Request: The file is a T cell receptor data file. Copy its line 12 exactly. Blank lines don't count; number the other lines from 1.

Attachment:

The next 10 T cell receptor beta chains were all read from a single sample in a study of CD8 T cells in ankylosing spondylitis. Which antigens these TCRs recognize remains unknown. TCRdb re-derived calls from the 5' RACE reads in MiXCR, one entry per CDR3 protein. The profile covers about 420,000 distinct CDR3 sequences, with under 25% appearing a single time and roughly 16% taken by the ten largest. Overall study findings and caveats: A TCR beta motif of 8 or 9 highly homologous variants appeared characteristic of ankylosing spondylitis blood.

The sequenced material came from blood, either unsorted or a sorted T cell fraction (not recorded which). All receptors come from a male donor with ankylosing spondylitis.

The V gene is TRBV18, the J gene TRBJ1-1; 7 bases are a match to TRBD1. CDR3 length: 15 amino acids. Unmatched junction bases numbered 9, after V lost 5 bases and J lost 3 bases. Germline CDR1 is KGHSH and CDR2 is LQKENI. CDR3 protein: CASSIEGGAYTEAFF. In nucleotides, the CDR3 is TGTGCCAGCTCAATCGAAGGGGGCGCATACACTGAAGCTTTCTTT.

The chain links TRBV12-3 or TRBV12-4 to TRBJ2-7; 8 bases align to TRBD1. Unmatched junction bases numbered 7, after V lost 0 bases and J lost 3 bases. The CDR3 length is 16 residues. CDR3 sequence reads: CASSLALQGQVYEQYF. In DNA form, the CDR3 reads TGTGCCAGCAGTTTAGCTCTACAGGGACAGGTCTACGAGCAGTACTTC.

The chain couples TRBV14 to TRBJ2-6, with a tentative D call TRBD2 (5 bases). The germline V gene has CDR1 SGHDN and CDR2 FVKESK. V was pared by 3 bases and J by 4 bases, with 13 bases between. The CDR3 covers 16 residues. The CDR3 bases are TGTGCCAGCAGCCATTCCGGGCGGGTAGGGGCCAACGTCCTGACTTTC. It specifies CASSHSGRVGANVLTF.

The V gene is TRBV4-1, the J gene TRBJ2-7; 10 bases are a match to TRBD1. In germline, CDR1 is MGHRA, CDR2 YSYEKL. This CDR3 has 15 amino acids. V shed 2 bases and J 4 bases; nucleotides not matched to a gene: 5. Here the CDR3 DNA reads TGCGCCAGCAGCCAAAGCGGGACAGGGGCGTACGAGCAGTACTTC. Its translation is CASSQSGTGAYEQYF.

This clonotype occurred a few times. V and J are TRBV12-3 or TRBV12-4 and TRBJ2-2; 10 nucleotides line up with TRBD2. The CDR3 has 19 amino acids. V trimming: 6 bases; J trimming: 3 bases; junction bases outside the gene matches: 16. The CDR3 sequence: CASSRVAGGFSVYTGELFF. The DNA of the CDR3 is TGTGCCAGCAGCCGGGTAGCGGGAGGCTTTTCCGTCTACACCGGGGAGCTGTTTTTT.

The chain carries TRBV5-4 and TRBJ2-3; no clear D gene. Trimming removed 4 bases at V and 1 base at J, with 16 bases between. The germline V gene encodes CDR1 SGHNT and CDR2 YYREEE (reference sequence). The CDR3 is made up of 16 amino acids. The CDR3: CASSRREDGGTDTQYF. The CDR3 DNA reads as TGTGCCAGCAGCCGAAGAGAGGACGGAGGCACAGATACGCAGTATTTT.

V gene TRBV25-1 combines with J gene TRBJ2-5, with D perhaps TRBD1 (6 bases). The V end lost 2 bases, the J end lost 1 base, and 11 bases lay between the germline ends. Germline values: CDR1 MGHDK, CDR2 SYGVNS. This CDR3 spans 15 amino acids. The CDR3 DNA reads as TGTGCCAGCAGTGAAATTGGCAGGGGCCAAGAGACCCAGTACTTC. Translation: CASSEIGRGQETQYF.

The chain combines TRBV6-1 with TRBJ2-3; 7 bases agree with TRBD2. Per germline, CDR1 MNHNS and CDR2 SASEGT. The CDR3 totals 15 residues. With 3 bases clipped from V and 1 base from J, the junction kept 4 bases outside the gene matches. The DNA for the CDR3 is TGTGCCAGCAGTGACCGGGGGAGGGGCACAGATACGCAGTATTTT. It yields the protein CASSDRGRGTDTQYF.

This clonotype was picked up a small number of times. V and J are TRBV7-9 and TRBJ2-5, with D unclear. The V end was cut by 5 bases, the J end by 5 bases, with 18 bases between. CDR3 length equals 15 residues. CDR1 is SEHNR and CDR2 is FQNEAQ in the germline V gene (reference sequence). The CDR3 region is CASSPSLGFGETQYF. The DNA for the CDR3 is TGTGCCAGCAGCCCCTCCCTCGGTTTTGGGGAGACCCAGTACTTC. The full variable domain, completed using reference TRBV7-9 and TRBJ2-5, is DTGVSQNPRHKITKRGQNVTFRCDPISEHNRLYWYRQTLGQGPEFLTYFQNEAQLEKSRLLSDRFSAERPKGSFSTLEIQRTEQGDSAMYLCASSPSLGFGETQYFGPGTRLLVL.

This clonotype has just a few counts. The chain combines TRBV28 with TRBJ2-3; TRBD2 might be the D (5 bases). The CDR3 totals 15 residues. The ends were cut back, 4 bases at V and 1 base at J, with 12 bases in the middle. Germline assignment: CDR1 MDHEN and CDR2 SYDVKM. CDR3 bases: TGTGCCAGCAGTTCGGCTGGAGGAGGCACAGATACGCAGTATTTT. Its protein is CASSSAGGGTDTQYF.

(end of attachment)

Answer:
This clonotype has just a few counts. The chain combines TRBV28 with TRBJ2-3; TRBD2 might be the D (5 bases). The CDR3 totals 15 residues. The ends were cut back, 4 bases at V and 1 base at J, with 12 bases in the middle. Germline assignment: CDR1 MDHEN and CDR2 SYDVKM. CDR3 bases: TGTGCCAGCAGTTCGGCTGGAGGAGGCACAGATACGCAGTATTTT. Its protein is CASSSAGGGTDTQYF.